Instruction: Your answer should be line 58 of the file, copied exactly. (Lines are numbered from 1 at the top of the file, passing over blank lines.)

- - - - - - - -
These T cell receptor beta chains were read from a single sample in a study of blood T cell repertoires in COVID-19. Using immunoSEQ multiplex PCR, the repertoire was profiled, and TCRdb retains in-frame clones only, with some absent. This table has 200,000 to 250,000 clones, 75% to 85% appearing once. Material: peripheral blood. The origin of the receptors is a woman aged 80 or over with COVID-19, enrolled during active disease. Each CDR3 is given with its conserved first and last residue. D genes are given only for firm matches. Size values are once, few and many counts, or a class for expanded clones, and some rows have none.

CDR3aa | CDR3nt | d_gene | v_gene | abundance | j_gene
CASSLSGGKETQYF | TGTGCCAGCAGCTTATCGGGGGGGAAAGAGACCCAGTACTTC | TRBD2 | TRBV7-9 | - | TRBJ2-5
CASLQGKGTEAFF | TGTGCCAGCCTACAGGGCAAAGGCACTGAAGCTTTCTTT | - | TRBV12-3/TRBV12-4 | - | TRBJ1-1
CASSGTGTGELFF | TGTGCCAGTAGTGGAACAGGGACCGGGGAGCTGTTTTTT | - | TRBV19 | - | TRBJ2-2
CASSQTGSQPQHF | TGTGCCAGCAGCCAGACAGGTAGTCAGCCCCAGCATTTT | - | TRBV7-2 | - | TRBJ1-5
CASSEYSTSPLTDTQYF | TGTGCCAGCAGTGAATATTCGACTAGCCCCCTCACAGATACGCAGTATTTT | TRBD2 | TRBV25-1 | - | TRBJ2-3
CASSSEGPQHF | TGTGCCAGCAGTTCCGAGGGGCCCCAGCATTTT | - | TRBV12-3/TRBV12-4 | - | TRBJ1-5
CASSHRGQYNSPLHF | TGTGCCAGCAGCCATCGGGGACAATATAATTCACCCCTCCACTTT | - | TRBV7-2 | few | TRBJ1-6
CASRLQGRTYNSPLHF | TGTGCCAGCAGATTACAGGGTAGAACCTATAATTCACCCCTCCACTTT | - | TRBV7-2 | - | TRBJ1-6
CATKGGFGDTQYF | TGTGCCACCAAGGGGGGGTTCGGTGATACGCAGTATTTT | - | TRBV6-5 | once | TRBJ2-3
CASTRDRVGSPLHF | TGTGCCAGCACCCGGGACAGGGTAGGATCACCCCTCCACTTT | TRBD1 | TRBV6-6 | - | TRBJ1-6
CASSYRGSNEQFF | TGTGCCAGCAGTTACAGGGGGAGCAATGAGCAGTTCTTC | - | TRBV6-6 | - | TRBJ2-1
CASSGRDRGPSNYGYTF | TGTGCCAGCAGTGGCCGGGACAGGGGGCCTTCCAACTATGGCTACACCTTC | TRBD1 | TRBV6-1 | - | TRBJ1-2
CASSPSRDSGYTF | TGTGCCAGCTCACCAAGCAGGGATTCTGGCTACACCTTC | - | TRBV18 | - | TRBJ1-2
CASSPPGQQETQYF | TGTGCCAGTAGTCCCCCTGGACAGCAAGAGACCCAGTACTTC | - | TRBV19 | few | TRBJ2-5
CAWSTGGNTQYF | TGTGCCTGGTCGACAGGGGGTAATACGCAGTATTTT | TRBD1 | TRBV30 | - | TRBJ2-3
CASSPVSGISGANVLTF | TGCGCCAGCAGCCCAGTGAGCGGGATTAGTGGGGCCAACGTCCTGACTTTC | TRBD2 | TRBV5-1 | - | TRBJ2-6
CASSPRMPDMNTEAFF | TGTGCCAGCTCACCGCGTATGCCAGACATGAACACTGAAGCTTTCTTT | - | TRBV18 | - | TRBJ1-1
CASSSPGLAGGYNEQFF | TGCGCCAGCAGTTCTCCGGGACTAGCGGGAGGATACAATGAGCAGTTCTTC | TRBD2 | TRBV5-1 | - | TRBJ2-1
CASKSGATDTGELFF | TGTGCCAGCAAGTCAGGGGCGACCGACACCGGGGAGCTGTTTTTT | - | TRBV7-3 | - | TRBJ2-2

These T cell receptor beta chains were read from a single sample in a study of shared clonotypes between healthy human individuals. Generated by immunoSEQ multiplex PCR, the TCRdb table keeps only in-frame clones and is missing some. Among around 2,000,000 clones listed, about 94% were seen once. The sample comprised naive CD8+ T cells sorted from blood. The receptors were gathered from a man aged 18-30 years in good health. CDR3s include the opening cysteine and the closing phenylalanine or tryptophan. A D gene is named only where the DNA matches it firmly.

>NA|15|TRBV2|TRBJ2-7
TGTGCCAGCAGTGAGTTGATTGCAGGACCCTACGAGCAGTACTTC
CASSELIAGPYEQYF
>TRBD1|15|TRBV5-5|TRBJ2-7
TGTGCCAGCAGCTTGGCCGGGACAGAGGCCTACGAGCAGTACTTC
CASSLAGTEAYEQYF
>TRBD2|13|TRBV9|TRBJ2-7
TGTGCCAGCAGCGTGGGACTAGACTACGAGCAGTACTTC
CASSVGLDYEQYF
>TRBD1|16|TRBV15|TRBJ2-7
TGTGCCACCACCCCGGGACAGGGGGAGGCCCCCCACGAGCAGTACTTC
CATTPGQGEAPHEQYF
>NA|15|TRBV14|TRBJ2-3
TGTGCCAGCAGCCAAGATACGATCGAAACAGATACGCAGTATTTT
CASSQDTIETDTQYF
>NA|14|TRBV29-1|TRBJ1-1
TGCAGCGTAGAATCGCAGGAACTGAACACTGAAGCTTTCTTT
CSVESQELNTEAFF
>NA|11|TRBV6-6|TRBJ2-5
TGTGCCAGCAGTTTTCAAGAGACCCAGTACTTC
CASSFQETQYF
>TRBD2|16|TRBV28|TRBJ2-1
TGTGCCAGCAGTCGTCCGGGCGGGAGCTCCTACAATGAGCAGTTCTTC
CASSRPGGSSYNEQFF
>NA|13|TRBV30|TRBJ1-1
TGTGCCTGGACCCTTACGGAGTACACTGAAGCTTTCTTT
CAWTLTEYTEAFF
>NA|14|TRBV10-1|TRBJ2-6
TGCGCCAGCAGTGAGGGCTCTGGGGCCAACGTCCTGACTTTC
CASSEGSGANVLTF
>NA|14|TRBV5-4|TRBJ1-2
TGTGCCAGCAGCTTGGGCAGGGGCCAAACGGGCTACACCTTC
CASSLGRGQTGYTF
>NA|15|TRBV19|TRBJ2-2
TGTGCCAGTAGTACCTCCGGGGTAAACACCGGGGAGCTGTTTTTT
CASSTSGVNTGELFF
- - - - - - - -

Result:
CASSTSGVNTGELFF